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For about 40 minutes, including the half-time break, an era that dated back to the time Winston Churchill was Prime Minister was ending. As it stood, Everton’s 69-year stay in the top flight was entering its final throes. A first relegation since 1951 beckoned.
This threatened to be a historic ignominy. Instead, it produced a place in Goodison Park folklore for Abdoulaye Doucoure; given the concerns about Everton’s finances and the question if the club could continue as a going concern without Premier League revenues, the midfielder might not have just been their savour in a footballing sense.
But a rescuer he was. There were fireworks outside Goodison; those inside came from Doucoure’s right boot. A bearpit so often as Everton beat the drop last season, their rickety home was subdued, anxious, expecting the worst as Leicester led and they did not. Then it erupted.
Because then Adam Smith headed out of the Bournemouth box. The ball sat up obligingly but Doucoure connected beautifully, hammering in a half volley from 20 yards. Mark Travers was motionless. Everton extended his contract this week; Doucoure repaid that, his £20 million transfer fee and much more with a swing of his right foot.
Marginalised under Frank Lampard, he become strangely, crucially prolific for Sean Dyche. The former Burnley manager was denied signings by the club’s ineptitude at the end of the January transfer window but the recalled Doucoure at least offered an injection of impetus. This was his fifth goal for the new manager. Two of the others came in the astonishing 5-1 triumph at Brighton, the most unlikely and ultimately decisive result in the relegation battle.
And in a game high on tension and low on clear-cut opportunities – not least because Everton lacked the creativity to fashion them or a centre-forward of any kind – that sufficed. One-nil, the classic Dyche scoreline, came courtesy of plenty of perspiration and one moment of inspiration. This has been a successful salvage job by Dyche: his brand of grit has been unglamorous but his team of workhorses ground out a victory. Their destiny was in their hands and Everton clutched it.
They could savour a wholehearted block from Yerry Mina and a wonderful tackle by Conor Coady on Dominic Solanke; two defenders Dyche had omitted were recalled in recent weeks and responded, excelling in what may prove their last games for the club. They could savour a terrific save by Jordan Pickford, parrying Matias Vina’s volley. They had to withstand 10 minutes of added time, some of it a product of Pickford’s timewasting. Amadou Onana punched the air when he won a throw. Then came the blessed relief of the final whistle: Pickford and Coady charged towards the Gwladys Street End until Everton’s players were swamped by a pitch invasion, the blue smoke from flares clouding the air.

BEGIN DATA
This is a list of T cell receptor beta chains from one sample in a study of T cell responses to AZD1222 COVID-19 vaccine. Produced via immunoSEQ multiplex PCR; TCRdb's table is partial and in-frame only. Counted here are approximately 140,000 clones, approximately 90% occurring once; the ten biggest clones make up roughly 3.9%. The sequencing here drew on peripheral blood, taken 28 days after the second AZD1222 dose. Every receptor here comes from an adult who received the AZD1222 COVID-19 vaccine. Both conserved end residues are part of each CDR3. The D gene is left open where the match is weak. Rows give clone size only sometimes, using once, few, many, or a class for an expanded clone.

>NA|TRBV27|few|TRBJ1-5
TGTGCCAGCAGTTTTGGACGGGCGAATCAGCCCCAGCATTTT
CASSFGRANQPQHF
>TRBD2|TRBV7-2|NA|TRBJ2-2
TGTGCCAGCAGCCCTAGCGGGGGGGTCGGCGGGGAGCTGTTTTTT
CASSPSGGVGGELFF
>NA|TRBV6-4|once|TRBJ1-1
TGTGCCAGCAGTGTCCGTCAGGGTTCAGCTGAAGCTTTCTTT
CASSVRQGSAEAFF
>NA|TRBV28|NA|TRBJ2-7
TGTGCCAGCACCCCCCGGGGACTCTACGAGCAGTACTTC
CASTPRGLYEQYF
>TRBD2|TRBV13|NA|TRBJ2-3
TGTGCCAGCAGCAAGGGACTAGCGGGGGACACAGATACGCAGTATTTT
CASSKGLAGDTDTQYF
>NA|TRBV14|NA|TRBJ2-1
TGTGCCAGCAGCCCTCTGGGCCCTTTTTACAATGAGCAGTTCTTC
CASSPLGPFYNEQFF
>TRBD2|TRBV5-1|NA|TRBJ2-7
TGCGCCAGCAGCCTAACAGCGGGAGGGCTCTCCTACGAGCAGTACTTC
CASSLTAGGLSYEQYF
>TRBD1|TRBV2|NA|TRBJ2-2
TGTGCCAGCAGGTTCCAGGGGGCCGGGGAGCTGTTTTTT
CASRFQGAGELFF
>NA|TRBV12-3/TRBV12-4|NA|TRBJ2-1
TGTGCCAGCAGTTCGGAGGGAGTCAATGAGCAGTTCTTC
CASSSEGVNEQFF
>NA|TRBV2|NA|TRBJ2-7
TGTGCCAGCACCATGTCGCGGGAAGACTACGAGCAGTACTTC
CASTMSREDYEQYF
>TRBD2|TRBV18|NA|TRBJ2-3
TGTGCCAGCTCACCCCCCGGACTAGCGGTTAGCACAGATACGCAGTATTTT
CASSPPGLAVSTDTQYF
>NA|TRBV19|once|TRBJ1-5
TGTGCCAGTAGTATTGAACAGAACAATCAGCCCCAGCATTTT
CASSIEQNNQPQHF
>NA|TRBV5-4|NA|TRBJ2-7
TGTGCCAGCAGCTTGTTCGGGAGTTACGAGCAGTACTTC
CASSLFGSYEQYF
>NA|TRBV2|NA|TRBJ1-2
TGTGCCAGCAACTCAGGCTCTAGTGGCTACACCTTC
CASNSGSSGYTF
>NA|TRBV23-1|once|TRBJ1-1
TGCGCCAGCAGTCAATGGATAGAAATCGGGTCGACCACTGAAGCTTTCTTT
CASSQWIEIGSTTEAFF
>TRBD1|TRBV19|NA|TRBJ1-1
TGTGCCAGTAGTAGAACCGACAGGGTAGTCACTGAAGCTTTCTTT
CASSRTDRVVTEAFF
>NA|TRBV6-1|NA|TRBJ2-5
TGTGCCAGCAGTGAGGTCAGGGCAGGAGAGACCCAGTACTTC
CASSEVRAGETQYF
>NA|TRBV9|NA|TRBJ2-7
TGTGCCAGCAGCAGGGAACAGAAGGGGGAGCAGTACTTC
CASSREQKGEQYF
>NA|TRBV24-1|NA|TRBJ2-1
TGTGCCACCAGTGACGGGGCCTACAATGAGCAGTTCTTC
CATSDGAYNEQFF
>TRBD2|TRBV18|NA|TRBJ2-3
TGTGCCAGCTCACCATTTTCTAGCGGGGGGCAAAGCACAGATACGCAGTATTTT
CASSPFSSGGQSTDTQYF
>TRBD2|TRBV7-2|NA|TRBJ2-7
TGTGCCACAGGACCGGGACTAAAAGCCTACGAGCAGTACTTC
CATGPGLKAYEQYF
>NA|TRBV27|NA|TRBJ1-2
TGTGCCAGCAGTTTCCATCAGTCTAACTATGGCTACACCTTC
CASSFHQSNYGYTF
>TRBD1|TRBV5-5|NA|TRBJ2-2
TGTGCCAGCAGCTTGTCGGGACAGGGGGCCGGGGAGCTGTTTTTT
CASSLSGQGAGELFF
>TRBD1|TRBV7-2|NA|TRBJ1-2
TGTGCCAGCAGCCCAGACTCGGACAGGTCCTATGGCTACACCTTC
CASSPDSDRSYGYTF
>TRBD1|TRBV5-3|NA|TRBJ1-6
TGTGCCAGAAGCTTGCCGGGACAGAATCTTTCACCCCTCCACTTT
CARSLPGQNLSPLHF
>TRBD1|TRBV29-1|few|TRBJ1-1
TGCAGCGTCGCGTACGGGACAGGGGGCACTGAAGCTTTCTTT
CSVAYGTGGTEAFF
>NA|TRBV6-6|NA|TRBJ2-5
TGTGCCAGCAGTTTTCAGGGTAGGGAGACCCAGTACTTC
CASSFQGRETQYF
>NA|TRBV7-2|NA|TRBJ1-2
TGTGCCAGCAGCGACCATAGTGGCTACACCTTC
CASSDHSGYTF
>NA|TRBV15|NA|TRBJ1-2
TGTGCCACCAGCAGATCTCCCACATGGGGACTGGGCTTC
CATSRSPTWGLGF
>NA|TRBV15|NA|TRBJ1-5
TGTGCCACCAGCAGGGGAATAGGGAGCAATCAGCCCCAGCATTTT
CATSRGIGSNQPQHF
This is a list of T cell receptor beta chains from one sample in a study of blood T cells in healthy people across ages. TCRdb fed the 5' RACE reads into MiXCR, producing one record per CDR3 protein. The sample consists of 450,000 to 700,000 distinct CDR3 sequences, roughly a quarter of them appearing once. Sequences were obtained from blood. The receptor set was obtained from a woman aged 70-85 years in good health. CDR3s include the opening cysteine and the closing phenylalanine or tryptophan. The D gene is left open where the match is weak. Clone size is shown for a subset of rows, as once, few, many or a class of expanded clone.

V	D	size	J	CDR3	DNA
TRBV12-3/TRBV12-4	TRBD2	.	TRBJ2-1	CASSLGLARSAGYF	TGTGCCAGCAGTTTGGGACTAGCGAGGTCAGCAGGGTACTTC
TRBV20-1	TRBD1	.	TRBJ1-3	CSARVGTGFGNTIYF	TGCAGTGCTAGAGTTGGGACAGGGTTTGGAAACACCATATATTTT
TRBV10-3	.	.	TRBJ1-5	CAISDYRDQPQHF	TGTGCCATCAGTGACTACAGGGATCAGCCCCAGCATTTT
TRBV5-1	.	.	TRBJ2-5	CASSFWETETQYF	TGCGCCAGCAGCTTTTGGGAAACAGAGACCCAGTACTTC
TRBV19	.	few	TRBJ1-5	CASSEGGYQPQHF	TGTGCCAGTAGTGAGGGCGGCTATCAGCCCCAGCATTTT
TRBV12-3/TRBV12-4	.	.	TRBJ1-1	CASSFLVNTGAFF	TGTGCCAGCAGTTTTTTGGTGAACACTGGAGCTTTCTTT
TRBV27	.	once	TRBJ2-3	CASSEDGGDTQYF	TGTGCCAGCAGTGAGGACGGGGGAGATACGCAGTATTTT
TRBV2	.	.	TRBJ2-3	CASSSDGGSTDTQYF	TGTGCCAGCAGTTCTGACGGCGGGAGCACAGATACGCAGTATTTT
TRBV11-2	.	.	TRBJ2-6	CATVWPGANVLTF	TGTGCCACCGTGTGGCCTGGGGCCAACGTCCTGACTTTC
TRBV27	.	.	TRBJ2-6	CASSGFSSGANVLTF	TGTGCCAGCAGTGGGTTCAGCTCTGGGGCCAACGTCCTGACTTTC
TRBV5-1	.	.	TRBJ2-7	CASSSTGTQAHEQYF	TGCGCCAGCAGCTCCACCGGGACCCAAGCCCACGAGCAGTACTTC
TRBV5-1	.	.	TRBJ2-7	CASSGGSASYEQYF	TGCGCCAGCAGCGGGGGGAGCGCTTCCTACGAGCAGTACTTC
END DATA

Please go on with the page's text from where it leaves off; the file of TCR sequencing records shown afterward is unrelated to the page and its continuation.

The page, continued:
And so Goodison Park, which first staged top-flight football in 1892, will do so again in its final fixture in 2024 before Everton move to a new ground at Bramley-Moore Dock. Everton will make it 70 consecutive seasons in either the old Division 1 or the Premier League.
But the jubilation had not lasted long before a chorus of “sack the board”. Once again, Everton have stumbled towards crisis, only to somehow spare themselves. The £600m of spending in the transfer market during Farhad Moshiri’s ownership has produced a team that only procured 36 points. Dyche did well to take 21 from his 18 matches in charge.
For a game of such importance, he ended up with what was both a logical team selection and an utterly ludicrous one. Dyche picked his best available 11, but none of them are a specialist striker or a full-back. A manager with a marked preference for a regimented 4-4-2 formation ended up with a 3-3-3-1 more associated with Marcelo Bielsa and with three men out of position: James Garner and Dwight McNeil as wing-backs and Demarai Gray as a lone striker. Dyche was forced to improvise: Everton showed urgency, but also incoherency in an enforced experiment.
It took Everton half an hour to carve out a chance of note and then, after an incisive pass from Amadou Onana, Idrissa Gueye’s shot was tipped over. Travers also clawed away a lob from Garner and parried a header from Gray that a proper centre-forward would probably have scored.
But then came a goal of both great quality and huge importance. For Doucoure, a status alongside Graham Stuart, Gareth Farrelly and Dominic Calvert-Lewin, the men who delivered the dramatic goals to spare Everton relegation in 1994, 1998 and 2022. There are times when Everton have needed to be the great escapologists. But even in mediocre seasons, with undistinguished teams, they have found a hero, produced an uplifting end. Everton are the great constants in the top division. Ever-presents since the 1950s, they will return once more next year where Leicester and Leeds will not.
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